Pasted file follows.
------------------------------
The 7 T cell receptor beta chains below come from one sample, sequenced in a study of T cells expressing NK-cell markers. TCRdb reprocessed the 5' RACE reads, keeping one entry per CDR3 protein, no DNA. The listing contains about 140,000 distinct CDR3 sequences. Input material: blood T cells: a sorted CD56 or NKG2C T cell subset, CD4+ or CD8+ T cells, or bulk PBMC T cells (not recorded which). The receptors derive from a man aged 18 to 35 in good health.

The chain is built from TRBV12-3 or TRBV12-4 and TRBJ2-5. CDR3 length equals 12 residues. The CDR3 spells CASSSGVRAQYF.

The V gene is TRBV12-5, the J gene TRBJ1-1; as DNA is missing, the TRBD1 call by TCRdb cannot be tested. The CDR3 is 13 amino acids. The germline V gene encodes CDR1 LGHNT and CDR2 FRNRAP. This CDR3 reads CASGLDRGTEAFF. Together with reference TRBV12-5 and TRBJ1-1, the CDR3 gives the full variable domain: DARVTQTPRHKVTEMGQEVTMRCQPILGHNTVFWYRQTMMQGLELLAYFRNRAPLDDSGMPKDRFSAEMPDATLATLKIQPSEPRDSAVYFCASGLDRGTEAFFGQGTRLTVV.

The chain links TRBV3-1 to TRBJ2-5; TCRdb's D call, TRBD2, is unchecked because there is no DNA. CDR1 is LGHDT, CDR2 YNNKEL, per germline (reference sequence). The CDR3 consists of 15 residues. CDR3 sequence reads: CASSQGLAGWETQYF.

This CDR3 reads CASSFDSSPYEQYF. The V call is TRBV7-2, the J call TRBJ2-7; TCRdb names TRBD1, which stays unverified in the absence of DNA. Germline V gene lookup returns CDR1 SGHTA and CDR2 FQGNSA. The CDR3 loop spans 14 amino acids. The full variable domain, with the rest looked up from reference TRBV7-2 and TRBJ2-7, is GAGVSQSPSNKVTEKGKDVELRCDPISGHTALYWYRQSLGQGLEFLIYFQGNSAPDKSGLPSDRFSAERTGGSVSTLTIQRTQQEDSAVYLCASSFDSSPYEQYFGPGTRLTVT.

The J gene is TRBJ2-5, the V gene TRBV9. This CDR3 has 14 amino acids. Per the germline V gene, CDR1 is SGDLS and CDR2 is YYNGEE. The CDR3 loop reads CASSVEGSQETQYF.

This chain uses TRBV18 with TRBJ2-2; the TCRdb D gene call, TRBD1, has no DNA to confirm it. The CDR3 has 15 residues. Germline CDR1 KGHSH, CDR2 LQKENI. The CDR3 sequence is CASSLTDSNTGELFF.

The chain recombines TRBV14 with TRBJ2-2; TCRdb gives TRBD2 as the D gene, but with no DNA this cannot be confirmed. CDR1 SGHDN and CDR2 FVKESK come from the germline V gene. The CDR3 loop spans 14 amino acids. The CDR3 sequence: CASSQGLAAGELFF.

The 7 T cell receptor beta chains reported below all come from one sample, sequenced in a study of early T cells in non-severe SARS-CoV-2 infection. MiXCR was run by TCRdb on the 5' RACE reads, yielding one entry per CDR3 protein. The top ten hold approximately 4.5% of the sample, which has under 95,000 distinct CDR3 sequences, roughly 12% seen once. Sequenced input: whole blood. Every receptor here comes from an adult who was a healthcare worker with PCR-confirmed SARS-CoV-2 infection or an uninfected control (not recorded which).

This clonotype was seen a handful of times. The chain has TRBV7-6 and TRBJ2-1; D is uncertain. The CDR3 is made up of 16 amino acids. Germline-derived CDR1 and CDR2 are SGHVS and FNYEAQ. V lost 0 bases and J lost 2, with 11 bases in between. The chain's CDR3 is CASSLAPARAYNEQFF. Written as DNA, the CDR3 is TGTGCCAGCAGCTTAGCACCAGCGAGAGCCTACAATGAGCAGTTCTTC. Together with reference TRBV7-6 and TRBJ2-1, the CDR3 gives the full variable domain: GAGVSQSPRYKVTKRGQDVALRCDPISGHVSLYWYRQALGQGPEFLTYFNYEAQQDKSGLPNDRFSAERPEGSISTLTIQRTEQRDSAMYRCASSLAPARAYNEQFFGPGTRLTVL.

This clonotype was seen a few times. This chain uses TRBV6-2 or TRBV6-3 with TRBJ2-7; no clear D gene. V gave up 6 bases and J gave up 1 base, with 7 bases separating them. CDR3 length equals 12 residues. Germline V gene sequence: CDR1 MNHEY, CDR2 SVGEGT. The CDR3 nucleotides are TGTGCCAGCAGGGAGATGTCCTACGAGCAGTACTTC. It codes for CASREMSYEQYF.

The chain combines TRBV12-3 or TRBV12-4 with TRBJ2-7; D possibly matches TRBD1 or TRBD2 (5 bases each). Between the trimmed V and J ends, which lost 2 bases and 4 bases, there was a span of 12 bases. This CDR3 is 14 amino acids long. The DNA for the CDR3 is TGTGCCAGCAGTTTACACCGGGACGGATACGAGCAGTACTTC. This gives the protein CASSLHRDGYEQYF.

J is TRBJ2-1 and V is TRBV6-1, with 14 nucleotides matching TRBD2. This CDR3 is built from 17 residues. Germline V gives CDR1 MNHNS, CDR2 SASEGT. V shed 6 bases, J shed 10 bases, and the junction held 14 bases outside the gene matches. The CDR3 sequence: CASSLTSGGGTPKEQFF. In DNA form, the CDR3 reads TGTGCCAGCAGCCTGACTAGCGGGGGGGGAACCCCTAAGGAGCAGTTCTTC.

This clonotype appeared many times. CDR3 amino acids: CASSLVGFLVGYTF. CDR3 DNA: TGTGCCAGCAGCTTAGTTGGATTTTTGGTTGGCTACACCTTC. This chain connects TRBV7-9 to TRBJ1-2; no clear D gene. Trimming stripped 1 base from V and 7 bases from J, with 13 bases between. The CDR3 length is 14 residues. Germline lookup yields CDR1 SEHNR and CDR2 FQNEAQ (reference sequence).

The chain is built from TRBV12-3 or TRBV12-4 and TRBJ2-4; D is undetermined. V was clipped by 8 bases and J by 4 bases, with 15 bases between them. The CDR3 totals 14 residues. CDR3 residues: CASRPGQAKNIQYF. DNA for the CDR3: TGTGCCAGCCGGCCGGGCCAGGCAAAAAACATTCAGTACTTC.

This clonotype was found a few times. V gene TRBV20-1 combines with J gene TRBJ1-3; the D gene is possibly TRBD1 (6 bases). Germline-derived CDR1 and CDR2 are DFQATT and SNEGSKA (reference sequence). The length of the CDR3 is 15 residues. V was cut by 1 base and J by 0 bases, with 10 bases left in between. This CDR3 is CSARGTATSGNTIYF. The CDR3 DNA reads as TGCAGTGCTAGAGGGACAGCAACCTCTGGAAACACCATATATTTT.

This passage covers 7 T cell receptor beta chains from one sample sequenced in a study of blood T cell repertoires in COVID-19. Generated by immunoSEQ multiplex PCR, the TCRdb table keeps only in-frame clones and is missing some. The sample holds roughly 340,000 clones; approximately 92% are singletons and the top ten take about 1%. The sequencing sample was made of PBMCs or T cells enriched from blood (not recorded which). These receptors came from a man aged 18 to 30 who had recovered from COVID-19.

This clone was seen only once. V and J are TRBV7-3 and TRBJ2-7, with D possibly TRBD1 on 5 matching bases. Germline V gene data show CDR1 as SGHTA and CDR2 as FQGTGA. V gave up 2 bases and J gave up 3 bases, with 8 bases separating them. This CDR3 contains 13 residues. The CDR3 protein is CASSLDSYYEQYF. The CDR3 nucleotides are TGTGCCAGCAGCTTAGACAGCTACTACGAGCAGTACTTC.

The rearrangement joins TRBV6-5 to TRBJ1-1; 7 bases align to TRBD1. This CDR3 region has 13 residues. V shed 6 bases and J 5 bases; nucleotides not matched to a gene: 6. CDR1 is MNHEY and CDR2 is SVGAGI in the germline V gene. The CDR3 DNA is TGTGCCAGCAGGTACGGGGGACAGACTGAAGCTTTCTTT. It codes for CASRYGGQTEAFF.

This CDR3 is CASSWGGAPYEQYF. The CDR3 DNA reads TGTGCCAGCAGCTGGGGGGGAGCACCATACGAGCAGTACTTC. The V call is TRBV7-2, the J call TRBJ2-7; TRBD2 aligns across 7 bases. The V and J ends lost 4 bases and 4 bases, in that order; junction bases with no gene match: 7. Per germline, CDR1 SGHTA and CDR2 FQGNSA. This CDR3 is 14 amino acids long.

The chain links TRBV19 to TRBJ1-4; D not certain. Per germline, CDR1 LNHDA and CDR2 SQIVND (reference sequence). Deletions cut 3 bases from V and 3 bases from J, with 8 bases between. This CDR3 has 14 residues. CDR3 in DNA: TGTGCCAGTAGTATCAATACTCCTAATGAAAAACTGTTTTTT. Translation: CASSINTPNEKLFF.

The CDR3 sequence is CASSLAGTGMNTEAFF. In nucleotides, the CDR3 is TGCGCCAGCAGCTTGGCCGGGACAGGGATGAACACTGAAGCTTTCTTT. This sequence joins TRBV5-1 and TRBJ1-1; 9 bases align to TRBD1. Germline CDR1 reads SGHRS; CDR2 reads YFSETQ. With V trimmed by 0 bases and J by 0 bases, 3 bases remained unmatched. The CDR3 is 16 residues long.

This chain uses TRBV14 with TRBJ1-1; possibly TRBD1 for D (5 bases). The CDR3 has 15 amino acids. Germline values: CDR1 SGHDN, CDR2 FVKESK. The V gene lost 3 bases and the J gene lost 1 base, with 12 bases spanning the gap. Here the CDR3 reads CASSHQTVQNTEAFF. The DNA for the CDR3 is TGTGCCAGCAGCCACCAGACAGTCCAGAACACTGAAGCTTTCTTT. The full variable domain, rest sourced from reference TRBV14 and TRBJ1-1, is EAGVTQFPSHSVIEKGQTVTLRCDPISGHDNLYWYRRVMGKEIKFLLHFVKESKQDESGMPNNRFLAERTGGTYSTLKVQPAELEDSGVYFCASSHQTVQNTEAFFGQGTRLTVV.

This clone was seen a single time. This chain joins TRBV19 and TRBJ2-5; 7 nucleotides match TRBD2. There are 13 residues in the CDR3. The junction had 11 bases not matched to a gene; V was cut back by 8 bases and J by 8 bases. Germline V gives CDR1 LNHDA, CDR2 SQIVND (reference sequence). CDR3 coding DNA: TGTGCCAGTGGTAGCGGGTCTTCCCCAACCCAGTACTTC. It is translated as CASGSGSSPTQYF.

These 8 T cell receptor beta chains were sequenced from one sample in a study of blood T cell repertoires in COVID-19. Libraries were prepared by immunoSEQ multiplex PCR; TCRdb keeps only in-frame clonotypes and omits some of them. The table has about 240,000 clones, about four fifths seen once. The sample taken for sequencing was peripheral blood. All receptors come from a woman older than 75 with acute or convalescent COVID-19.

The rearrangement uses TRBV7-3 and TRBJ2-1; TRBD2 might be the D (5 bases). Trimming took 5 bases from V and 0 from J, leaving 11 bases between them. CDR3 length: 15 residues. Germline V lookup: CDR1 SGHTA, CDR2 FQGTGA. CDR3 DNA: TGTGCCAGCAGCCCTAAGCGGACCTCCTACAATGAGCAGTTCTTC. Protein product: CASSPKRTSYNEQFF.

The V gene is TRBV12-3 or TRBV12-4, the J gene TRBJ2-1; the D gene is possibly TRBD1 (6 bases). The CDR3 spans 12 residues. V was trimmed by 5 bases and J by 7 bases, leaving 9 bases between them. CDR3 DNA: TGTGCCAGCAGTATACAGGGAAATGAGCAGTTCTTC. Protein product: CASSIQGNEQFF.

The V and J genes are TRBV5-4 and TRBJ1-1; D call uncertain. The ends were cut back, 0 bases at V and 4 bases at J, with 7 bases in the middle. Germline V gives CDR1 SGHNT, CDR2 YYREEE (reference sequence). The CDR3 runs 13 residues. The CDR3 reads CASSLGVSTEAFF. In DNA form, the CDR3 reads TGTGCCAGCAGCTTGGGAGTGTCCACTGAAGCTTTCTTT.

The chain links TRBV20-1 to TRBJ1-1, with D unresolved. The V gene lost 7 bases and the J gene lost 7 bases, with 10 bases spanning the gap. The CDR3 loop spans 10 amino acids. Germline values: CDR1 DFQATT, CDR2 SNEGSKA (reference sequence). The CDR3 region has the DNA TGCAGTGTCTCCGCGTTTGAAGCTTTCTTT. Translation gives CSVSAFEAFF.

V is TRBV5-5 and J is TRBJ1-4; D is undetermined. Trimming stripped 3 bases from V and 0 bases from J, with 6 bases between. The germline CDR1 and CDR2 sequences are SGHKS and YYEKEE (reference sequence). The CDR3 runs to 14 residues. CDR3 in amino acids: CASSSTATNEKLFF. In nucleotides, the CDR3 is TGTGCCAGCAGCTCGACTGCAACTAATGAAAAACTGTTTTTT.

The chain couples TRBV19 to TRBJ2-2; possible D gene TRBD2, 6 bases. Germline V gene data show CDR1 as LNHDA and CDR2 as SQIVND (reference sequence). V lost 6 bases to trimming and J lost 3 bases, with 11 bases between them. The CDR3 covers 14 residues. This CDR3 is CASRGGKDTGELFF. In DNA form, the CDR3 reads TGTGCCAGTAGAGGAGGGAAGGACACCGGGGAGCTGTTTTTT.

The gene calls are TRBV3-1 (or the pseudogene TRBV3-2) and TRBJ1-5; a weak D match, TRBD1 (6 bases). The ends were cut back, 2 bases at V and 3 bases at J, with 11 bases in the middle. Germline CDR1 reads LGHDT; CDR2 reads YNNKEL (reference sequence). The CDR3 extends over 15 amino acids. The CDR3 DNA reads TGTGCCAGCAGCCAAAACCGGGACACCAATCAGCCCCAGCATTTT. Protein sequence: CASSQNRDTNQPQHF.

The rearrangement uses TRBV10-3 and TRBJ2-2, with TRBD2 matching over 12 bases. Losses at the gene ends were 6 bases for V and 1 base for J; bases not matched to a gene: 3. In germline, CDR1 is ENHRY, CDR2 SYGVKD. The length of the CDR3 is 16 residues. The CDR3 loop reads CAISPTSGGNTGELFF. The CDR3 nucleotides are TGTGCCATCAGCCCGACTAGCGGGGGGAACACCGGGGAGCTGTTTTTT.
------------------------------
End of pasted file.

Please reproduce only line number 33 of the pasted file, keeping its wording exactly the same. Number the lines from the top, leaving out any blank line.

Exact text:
The rearrangement uses TRBV10-3 and TRBJ2-2, with TRBD2 matching over 12 bases. Losses at the gene ends were 6 bases for V and 1 base for J; bases not matched to a gene: 3. In germline, CDR1 is ENHRY, CDR2 SYGVKD. The length of the CDR3 is 16 residues. The CDR3 loop reads CAISPTSGGNTGELFF. The CDR3 nucleotides are TGTGCCATCAGCCCGACTAGCGGGGGGAACACCGGGGAGCTGTTTTTT.